United States District Court, D. New Jersey
Maryann Cottrell Pro Se Plaintiff.
JACKSON LEWIS, P.C. By: Joseph C. DeBlasio, Esq. Benjamin L.
Rouder, Esq. Counsel for Defendants.
L. HILLMAN, U.S.D.J.
se Plaintiff Maryann Cottrell is self-proclaimed
advocate for the disabled. Plaintiff alleges that on a single
day in 2014, she attempted to park in a handicapped parking
spot at the Vineland SPCA but was prevented from doing so
because a delivery truck operated by Defendant United Parcel
Service (“UPS”) was blocking her access. Both the
Complaint and Proposed Amended Complaint assert two claims;
one under the Americans with Disabilities Act, 42 U.S.C.
§ 12101 et seq. (“ADA”), and one under the
New Jersey Law Against Discrimination, N.J.S.A. 10:6-1 et
before the Court is Defendants' Motion to Dismiss and
Plaintiff's Motion for Leave to Amend. For the reasons
set forth below, the Court holds that Plaintiff has failed to
state an ADA claim and amendment of the claim would be
futile. The Court will decline to exercise supplemental
jurisdiction over the remaining NJLAD claim. Accordingly,
Defendants' Motion to Dismiss will be granted as to the
ADA claim, and denied as moot as to the NJLAD claim.
Plaintiff's Motion for Leave to Amend will be denied as
to the ADA claim, and denied as moot as to the NJLAD claim.
the Complaint and the Proposed Amended Complaint allege the
following. On March 25, 2014 Plaintiff “encountered a
denial of access to Cumberland County SPCA.” (Compl.
¶ 23; Prop. Amend. Compl. ¶ 23) A “UPS truck
. . . was parked blocking access to the two remaining
designated handicap parking spaces in [the] parking
lot.” (Compl. ¶ 24; Prop. Amend. Compl. ¶ 24)
Plaintiff allegedly is disabled (Compl. ¶ 13-14; Prop.
Amend. Compl. ¶ 13-18), and “was at the Vineland
SPCA to get a cat spayed.” (Compl. ¶ 27; Prop.
Amend. Compl. ¶ 27)
considering a motion to dismiss a complaint for failure to
state a claim upon which relief can be granted pursuant to
Federal Rule of Civil Procedure 12(b)(6), a court must accept
all well-pleaded allegations in the complaint as true and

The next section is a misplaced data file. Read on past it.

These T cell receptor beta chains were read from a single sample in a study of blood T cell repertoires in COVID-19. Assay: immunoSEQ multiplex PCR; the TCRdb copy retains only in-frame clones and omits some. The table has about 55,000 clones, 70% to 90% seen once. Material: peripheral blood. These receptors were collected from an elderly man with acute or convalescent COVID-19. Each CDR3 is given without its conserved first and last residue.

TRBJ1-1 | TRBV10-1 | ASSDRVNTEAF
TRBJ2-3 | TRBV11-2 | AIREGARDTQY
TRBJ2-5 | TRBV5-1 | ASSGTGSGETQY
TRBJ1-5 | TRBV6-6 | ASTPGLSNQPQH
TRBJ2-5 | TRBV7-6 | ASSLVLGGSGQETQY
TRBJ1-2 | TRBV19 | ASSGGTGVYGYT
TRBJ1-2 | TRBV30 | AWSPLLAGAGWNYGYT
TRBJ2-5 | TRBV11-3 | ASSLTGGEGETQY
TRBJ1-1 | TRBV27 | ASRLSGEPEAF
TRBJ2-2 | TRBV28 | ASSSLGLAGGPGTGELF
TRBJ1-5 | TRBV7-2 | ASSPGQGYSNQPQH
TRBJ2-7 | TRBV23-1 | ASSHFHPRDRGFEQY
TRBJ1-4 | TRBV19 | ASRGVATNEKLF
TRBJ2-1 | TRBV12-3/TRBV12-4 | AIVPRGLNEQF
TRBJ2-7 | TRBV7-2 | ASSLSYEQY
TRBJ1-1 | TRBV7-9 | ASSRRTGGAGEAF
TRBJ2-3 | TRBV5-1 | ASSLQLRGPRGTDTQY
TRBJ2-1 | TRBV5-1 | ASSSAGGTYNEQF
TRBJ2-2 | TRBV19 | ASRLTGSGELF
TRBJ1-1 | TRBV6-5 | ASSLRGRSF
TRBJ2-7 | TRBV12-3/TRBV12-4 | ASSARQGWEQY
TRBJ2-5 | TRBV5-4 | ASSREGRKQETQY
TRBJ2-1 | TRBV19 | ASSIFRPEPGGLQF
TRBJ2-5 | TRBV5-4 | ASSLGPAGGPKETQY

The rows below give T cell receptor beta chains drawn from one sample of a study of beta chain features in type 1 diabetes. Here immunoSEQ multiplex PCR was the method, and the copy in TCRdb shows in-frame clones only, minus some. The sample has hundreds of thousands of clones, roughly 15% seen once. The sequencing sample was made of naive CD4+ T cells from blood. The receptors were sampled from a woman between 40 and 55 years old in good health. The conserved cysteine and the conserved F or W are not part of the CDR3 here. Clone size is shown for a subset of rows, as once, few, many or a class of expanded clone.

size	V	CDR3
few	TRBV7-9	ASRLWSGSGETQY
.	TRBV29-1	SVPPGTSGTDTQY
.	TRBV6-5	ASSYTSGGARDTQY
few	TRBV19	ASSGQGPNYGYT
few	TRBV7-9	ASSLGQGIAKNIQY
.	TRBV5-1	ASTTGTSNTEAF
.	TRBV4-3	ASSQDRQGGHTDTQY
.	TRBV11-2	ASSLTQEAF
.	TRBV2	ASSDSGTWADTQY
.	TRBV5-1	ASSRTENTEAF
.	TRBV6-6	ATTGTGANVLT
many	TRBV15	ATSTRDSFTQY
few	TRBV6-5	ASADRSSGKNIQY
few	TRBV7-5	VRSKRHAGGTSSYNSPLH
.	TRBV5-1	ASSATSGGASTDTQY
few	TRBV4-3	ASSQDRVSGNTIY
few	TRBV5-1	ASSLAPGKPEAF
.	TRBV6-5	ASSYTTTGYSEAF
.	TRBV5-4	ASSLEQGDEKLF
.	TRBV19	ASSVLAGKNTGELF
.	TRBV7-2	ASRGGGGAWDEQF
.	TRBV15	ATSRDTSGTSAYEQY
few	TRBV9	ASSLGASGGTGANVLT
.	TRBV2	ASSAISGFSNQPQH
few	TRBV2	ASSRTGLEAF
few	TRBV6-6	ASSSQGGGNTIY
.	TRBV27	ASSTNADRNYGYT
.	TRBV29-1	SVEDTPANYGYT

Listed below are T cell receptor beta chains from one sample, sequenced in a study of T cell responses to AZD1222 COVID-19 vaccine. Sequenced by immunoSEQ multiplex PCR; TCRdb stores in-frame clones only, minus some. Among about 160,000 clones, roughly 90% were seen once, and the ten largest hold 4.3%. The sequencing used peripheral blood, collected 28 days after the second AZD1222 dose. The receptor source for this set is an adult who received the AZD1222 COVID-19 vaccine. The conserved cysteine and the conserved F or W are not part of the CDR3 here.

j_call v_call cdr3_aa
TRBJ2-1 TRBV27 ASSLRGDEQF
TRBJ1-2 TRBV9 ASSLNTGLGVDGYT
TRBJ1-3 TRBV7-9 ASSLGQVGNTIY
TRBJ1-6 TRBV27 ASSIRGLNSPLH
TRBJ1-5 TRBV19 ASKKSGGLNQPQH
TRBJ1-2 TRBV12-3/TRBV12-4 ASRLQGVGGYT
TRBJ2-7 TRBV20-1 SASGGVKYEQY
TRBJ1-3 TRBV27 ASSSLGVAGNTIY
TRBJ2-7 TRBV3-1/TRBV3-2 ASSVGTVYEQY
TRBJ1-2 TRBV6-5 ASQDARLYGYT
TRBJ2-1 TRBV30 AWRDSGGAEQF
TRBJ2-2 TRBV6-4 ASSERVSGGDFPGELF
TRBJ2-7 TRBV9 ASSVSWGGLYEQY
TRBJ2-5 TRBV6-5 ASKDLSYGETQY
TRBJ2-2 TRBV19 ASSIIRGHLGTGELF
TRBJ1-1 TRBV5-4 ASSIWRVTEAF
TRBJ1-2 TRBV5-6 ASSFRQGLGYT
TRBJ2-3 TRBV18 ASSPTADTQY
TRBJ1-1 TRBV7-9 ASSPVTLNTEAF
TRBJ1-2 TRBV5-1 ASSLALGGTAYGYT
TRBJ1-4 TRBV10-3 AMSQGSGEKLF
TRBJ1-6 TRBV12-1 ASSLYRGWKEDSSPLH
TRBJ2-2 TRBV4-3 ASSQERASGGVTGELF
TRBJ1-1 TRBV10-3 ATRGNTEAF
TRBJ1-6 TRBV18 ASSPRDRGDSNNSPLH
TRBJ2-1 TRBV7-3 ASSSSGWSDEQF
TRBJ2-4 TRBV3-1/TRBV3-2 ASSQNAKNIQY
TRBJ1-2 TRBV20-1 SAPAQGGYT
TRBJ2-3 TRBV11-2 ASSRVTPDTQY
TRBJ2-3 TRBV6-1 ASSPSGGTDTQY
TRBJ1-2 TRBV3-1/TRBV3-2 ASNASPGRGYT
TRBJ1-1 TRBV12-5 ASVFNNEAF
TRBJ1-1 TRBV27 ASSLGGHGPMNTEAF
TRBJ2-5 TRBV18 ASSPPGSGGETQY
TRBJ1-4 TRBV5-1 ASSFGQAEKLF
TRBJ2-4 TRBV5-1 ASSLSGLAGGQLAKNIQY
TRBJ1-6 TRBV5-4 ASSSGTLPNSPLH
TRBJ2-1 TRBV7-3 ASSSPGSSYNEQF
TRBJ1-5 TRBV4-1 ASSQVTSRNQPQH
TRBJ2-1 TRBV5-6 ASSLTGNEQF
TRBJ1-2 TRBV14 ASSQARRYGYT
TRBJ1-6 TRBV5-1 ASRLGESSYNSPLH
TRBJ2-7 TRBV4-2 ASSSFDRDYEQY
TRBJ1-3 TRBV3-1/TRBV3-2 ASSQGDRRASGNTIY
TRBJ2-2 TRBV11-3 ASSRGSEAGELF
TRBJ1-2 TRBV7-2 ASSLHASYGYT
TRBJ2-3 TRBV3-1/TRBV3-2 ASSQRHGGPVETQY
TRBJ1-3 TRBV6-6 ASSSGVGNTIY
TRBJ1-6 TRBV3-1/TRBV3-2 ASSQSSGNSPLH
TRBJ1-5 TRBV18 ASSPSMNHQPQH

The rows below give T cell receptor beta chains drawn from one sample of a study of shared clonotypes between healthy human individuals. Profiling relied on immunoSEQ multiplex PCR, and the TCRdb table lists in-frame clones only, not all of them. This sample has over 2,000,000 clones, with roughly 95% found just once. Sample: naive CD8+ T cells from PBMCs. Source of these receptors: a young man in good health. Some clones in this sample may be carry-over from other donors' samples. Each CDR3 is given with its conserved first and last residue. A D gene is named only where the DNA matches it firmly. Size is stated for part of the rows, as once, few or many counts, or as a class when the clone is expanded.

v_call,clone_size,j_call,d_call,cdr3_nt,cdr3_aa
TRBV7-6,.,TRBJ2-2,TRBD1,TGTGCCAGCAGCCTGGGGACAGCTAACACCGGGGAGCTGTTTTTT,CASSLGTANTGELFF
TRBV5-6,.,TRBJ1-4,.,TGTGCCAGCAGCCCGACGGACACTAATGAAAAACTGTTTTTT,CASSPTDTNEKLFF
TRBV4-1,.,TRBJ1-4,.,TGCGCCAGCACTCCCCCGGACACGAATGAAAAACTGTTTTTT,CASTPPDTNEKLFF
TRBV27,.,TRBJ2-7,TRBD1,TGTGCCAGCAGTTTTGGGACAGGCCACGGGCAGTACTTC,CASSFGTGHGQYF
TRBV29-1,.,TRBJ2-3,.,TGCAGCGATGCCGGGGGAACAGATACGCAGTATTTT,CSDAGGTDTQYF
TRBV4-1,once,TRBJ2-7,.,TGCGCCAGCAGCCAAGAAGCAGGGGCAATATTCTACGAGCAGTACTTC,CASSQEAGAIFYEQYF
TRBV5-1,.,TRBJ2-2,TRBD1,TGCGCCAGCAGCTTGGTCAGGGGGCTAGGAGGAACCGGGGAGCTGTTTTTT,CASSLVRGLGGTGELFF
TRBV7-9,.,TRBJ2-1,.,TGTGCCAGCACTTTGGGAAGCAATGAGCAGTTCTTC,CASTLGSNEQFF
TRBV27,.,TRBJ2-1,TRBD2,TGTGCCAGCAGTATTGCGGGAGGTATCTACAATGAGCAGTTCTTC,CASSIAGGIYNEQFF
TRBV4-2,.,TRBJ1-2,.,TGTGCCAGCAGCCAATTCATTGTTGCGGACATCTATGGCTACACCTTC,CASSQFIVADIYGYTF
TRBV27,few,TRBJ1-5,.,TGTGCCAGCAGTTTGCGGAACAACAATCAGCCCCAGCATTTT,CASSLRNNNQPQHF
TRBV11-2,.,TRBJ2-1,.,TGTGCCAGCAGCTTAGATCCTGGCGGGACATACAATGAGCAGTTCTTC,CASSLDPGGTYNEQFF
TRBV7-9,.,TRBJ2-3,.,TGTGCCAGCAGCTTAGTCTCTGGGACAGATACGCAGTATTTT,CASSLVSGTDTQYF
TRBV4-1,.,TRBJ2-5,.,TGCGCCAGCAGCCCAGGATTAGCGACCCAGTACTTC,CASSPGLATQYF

view them in the light most favorable to the plaintiff.
Evancho v. Fisher, 423 F.3d 347, 351 (3d Cir. 2005).
It is well settled that a pleading is sufficient if it
contains “a short and plain statement of the claim
showing that the pleader is entitled to relief.”
the liberal federal pleading rules, it is not necessary to
plead evidence, and it is not necessary to plead all the
facts that serve as a basis for the claim. Bogosian v.
Gulf Oil Corp., 562 F.2d 434, 446 (3d Cir. 1977).
However, “the Federal Rules of Civil Procedure . . . do
require that the pleadings give defendant fair notice of what
the plaintiff's claim is and the grounds upon which it
rests.” Baldwin Cnty. Welcome Ctr. v. Brown,
466 U.S. 147, 149-50 n.3 (1984) (quotation and citation
district court, in weighing a motion to dismiss, asks
“‘not whether a plaintiff will ultimately prevail
but whether the claimant is entitled to offer evidence to
support the claim.'” Bell Atlantic v.
Twombly, 550 U.S. 544, 563 n.8 (2007) (quoting
Scheuer v. Rhoades, 416 U.S. 232, 236 (1974));
see also Ashcroft v. Iqbal, 556 U.S. 662, 684
(2009)(“Our decision in Twombly expounded the
pleading standard for ‘all civil actions' . . .
.”); Fowler v. UPMC Shadyside, 578 F.3d 203,
210 (3d Cir. 2009)(“Iqbal . . . provides the
final nail in the coffin for the ‘no set of facts'
standard that applied to federal complaints before
context of a Motion to Amend, the Court applies the same
analysis in determining whether amendment would be futile.
Shane v. Fauver, 213 F.3d 113, 115 (3d Cir.
2000)(“In assessing ‘futility, ' the District
Court applies the same standard of legal sufficiency as
applies under Rule 12(b)(6).”).
motions raise the same issue: whether Defendant UPS can be
liable under the ADA based on the ...